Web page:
Turn Santa’s red sack green this Christmas season
Nov 28, 2019
The eighty-twenty principle rings true when trying to reduce your carbon impact during Christmas. Make 20% of your effort count towards reducing your carbon footprint by 80% this holiday season.
Plane tickets, check? Using a flight carbon calculator, work out the carbon footprint of your air travel. An economy return flight between Johannesburg and New York will generate 3.55 tons of CO2 equivalent, while to Cape Town it is 35kg CO2 equivalent. Keeping your travel local means you emit nine times less carbon. Want to do even better? Take up the least space possible on the flight, in an economy seat.
An average petrol car in South Africa travelling 15 000km each year generates 2.7 tons of CO2 but you can reduce this impact by almost a ton by driving 5 000km less. Now, reducing your milage can be surprisingly difficult, so consider substituting one car trip in the next coming month with a walk, a bicycle ride or car-pooling, and see where you go from there.
How do you pick a Christmas tree? Cost, convenience or personal preference are important, and so is the environmental impact. While the transport of cut trees do create a carbon footprint, it pales in comparison to an artificial tree which needs to be kept for at least 20 years before their carbon impact and resource use in manufacturing and distribution starts to balance out. If you don’t already have a live tree or plant that you keep and decorate each year, now is the perfect time to start this tradition! Our personal favourite is the humble, carbon-gobbling spekboom. It may start small but give it love and room to grow and it will provide more and bigger branches each year.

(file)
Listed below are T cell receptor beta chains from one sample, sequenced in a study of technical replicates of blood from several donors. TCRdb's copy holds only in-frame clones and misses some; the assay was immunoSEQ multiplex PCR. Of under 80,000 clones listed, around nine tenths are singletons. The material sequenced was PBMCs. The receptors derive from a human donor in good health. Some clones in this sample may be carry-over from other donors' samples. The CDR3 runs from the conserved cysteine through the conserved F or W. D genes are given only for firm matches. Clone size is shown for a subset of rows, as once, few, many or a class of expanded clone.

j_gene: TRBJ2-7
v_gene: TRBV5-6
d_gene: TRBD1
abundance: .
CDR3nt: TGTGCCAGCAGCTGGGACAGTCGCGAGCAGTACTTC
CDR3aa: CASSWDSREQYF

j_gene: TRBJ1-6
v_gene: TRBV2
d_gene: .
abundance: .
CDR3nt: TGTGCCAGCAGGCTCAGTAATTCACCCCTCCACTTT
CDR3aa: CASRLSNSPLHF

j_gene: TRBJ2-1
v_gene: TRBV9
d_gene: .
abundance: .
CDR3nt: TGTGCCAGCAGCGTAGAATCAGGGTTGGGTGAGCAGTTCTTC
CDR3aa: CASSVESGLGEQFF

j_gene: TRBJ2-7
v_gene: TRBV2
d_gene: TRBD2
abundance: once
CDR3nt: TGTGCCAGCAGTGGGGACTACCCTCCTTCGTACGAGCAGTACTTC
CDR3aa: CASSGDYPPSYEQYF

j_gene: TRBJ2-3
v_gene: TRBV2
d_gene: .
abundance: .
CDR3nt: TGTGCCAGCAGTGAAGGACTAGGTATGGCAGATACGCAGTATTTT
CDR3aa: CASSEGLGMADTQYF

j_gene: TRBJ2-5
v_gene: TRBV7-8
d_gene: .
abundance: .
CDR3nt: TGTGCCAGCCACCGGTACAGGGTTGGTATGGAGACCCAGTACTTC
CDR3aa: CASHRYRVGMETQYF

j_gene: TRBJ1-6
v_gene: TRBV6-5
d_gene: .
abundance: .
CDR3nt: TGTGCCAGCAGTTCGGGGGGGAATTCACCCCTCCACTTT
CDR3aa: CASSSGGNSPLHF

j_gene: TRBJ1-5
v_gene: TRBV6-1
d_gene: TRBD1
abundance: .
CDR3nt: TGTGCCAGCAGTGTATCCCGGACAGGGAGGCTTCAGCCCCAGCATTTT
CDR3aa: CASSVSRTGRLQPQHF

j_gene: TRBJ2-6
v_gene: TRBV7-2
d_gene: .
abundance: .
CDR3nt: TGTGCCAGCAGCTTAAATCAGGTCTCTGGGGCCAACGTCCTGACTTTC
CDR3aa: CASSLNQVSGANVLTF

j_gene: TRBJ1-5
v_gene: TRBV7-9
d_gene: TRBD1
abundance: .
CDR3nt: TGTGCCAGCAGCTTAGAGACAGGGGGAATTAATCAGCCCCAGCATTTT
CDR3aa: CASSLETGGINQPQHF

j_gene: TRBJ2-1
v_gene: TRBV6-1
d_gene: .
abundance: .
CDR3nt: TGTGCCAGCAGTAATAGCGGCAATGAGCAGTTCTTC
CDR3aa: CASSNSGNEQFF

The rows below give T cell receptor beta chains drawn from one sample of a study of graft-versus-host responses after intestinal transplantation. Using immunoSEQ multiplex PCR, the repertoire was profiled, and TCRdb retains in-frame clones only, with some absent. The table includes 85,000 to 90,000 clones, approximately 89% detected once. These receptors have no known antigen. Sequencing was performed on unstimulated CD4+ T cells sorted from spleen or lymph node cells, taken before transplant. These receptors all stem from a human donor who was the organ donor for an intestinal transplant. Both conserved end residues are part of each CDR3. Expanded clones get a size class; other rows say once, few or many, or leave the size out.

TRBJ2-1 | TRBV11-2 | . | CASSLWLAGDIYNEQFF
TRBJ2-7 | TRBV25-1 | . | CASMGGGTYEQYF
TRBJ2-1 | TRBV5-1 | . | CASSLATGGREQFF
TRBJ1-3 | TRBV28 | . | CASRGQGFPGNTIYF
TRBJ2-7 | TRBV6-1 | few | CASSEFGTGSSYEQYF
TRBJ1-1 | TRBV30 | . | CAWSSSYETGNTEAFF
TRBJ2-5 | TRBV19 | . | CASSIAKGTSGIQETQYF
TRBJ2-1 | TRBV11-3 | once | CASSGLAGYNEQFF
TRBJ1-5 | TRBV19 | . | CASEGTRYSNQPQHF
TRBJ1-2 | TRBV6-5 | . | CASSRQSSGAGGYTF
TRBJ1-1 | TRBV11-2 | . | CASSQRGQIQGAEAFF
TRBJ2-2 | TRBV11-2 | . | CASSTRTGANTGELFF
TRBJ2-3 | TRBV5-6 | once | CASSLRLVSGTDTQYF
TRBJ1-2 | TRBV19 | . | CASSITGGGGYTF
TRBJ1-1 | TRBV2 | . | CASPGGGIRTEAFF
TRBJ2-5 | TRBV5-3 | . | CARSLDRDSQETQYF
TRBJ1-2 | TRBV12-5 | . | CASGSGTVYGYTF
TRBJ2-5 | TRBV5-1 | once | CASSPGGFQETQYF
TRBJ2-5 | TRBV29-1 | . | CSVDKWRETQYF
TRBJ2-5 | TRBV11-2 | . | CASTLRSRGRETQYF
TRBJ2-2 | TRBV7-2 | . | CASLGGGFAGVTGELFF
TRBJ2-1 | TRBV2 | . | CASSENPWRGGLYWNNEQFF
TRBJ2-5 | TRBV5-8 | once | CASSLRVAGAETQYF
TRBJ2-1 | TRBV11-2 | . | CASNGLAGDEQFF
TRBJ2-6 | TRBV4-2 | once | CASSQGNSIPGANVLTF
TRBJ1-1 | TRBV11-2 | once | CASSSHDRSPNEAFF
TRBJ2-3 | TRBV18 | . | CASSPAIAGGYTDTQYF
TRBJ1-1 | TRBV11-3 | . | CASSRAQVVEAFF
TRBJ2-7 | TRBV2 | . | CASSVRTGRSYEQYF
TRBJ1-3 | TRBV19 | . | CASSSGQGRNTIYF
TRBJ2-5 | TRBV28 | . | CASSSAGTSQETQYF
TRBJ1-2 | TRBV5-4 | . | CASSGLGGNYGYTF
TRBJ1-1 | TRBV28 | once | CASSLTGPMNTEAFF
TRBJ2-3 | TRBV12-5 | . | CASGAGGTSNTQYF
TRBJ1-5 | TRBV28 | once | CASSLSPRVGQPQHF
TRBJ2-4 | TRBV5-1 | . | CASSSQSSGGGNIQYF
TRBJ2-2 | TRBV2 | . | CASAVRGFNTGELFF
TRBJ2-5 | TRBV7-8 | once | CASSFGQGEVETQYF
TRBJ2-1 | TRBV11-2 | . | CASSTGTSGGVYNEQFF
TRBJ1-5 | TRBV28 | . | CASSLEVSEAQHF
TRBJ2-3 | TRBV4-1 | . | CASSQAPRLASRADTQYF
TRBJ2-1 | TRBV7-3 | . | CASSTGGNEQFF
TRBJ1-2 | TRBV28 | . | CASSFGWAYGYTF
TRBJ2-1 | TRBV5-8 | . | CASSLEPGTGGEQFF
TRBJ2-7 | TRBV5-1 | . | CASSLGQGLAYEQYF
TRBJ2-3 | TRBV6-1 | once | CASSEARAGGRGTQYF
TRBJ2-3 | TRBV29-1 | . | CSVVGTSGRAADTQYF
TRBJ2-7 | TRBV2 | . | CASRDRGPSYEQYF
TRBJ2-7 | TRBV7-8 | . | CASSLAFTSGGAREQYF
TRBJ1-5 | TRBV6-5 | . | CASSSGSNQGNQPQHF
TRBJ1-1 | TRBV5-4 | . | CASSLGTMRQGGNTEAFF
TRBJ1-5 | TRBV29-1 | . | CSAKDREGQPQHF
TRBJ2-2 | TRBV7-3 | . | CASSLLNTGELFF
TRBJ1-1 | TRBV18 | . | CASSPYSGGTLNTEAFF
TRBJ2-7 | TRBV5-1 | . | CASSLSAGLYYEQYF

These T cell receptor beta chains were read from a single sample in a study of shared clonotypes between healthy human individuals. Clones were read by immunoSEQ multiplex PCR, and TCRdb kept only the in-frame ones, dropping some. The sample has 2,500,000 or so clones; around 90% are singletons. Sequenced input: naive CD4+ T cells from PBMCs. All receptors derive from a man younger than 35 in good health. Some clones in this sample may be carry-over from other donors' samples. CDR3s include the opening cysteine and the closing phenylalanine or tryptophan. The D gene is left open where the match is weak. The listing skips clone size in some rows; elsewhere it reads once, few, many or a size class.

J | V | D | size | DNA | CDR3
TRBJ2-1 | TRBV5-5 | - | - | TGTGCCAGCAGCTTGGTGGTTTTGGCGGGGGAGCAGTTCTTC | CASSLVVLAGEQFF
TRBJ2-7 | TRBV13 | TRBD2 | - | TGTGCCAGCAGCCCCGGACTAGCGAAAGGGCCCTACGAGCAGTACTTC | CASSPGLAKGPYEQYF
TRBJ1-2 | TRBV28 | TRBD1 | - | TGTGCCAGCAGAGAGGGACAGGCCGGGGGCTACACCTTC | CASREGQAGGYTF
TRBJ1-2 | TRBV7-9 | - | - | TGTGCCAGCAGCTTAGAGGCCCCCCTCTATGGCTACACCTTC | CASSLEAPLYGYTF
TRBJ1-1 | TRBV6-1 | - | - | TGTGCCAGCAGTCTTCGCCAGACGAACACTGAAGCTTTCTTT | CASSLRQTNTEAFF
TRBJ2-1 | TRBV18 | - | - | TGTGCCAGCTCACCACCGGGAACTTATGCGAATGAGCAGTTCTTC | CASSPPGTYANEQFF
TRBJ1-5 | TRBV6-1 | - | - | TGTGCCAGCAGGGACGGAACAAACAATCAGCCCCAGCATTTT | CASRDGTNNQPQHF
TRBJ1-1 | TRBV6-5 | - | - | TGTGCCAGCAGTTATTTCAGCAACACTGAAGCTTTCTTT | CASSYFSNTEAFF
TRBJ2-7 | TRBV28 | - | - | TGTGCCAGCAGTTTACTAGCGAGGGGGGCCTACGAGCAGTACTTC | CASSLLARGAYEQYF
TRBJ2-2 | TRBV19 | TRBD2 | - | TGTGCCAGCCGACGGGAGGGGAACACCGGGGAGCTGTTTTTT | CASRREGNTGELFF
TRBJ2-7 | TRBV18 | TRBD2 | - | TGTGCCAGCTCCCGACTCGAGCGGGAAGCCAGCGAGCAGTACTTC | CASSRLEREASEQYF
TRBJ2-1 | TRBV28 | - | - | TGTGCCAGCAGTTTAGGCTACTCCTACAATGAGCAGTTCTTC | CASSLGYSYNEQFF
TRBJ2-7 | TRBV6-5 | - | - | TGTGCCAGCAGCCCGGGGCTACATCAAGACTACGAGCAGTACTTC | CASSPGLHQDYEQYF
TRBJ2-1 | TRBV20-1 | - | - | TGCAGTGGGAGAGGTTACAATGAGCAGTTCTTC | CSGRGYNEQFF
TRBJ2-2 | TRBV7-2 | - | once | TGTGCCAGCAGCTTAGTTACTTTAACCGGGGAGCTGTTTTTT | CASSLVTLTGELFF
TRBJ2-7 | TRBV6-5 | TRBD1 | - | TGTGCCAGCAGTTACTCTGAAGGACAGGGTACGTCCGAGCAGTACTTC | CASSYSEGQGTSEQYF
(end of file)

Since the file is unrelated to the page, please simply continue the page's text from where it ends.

Reduce, reuse, recycle may sound like a party-pooper theme for Christmas, but take on the challenge of not letting your Chrismas presents, or their wrapping for that matter, be huge carbon sinks. Have you considered re-gifting some great items around that house that you never use? What about trying out good local online stores selling gently-used clothing: Petit Fox, Once More or Encore Clothing? As for wrapping paper, when you consider than it’s estimated that only 5% of South African households recycle paper, assume that your gift wrapping will not be recycled. What to do? Well, try making your own (magazines and newspaper clippings are great for this), re-using old wrapping paper, and avoid buying glossy or laminated paper which can’t be recycled.
The gift that keeps on giving
Did you know that after about 40 years a tree will have sequestered one ton of carbon that would otherwise have contributed to global warming? So, start a tradition and plant a tree each Christmas. Not only is a tree one of the few items you can buy whose value increases year after year, but its benefits will be enjoyed by people and nature long into the future. Try out these suppliers: Treemendus Gifts, Greenpop, Treesonline, Food&Trees for Africa.
“By taking even small steps towards a sustainable future means that we’re closer to it now than we were a year ago,” says Grahame Cruickshanks, GBCSA Managing Executive: Market Engagement. “Whether it’s helping Santa tread lighter this Christmas, or accelerating the development and adoption of best green building practices so that all buildings are designed, built and operated in an environmentally sustainable way, the GBCSA invites everyone to join us on South Africa’s very necessary journey towards sustainability.”